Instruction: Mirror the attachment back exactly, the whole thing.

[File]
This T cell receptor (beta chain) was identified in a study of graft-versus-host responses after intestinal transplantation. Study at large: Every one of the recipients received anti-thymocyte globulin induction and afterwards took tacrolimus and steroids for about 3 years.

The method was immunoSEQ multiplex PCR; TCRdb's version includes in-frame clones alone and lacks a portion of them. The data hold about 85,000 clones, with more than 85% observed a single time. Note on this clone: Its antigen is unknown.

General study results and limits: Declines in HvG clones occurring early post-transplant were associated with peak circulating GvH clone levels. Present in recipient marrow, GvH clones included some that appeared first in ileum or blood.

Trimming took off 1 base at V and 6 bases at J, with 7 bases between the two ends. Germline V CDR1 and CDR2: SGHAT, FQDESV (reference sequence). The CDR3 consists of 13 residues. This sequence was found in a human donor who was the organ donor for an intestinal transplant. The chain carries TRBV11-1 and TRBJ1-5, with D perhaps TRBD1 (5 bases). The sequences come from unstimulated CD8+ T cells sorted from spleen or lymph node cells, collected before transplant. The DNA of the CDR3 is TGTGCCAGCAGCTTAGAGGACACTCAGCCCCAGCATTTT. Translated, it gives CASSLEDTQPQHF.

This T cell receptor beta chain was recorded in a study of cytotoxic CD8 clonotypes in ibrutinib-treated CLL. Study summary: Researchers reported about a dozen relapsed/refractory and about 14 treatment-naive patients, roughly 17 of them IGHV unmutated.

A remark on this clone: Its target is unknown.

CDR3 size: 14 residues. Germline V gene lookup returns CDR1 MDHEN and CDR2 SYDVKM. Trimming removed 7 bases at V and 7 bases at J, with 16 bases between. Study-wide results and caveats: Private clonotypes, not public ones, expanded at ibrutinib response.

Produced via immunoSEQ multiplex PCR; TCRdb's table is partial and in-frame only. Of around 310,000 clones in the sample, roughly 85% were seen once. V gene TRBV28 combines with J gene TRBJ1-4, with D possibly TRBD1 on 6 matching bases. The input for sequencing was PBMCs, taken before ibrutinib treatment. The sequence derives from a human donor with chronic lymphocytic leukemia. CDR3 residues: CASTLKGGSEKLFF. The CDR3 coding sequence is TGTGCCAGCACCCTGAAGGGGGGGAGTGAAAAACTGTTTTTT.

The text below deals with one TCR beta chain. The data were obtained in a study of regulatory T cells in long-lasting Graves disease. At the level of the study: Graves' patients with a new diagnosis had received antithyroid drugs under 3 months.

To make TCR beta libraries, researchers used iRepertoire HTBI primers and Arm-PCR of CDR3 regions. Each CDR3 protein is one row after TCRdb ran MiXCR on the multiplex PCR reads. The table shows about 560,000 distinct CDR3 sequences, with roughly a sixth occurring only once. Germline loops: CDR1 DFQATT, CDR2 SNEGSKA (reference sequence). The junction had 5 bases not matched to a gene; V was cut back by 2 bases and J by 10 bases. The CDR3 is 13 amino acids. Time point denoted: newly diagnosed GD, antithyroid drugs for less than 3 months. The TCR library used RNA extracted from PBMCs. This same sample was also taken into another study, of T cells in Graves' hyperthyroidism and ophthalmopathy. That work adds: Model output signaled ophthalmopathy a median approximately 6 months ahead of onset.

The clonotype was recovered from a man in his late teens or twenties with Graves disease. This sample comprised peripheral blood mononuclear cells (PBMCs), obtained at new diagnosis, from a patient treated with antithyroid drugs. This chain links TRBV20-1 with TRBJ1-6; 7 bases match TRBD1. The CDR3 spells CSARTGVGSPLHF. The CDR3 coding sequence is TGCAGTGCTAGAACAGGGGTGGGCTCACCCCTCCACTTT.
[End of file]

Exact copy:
This T cell receptor (beta chain) was identified in a study of graft-versus-host responses after intestinal transplantation. Study at large: Every one of the recipients received anti-thymocyte globulin induction and afterwards took tacrolimus and steroids for about 3 years.

The method was immunoSEQ multiplex PCR; TCRdb's version includes in-frame clones alone and lacks a portion of them. The data hold about 85,000 clones, with more than 85% observed a single time. Note on this clone: Its antigen is unknown.

General study results and limits: Declines in HvG clones occurring early post-transplant were associated with peak circulating GvH clone levels. Present in recipient marrow, GvH clones included some that appeared first in ileum or blood.

Trimming took off 1 base at V and 6 bases at J, with 7 bases between the two ends. Germline V CDR1 and CDR2: SGHAT, FQDESV (reference sequence). The CDR3 consists of 13 residues. This sequence was found in a human donor who was the organ donor for an intestinal transplant. The chain carries TRBV11-1 and TRBJ1-5, with D perhaps TRBD1 (5 bases). The sequences come from unstimulated CD8+ T cells sorted from spleen or lymph node cells, collected before transplant. The DNA of the CDR3 is TGTGCCAGCAGCTTAGAGGACACTCAGCCCCAGCATTTT. Translated, it gives CASSLEDTQPQHF.

This T cell receptor beta chain was recorded in a study of cytotoxic CD8 clonotypes in ibrutinib-treated CLL. Study summary: Researchers reported about a dozen relapsed/refractory and about 14 treatment-naive patients, roughly 17 of them IGHV unmutated.

A remark on this clone: Its target is unknown.

CDR3 size: 14 residues. Germline V gene lookup returns CDR1 MDHEN and CDR2 SYDVKM. Trimming removed 7 bases at V and 7 bases at J, with 16 bases between. Study-wide results and caveats: Private clonotypes, not public ones, expanded at ibrutinib response.

Produced via immunoSEQ multiplex PCR; TCRdb's table is partial and in-frame only. Of around 310,000 clones in the sample, roughly 85% were seen once. V gene TRBV28 combines with J gene TRBJ1-4, with D possibly TRBD1 on 6 matching bases. The input for sequencing was PBMCs, taken before ibrutinib treatment. The sequence derives from a human donor with chronic lymphocytic leukemia. CDR3 residues: CASTLKGGSEKLFF. The CDR3 coding sequence is TGTGCCAGCACCCTGAAGGGGGGGAGTGAAAAACTGTTTTTT.

The text below deals with one TCR beta chain. The data were obtained in a study of regulatory T cells in long-lasting Graves disease. At the level of the study: Graves' patients with a new diagnosis had received antithyroid drugs under 3 months.

To make TCR beta libraries, researchers used iRepertoire HTBI primers and Arm-PCR of CDR3 regions. Each CDR3 protein is one row after TCRdb ran MiXCR on the multiplex PCR reads. The table shows about 560,000 distinct CDR3 sequences, with roughly a sixth occurring only once. Germline loops: CDR1 DFQATT, CDR2 SNEGSKA (reference sequence). The junction had 5 bases not matched to a gene; V was cut back by 2 bases and J by 10 bases. The CDR3 is 13 amino acids. Time point denoted: newly diagnosed GD, antithyroid drugs for less than 3 months. The TCR library used RNA extracted from PBMCs. This same sample was also taken into another study, of T cells in Graves' hyperthyroidism and ophthalmopathy. That work adds: Model output signaled ophthalmopathy a median approximately 6 months ahead of onset.

The clonotype was recovered from a man in his late teens or twenties with Graves disease. This sample comprised peripheral blood mononuclear cells (PBMCs), obtained at new diagnosis, from a patient treated with antithyroid drugs. This chain links TRBV20-1 with TRBJ1-6; 7 bases match TRBD1. The CDR3 spells CSARTGVGSPLHF. The CDR3 coding sequence is TGCAGTGCTAGAACAGGGGTGGGCTCACCCCTCCACTTT.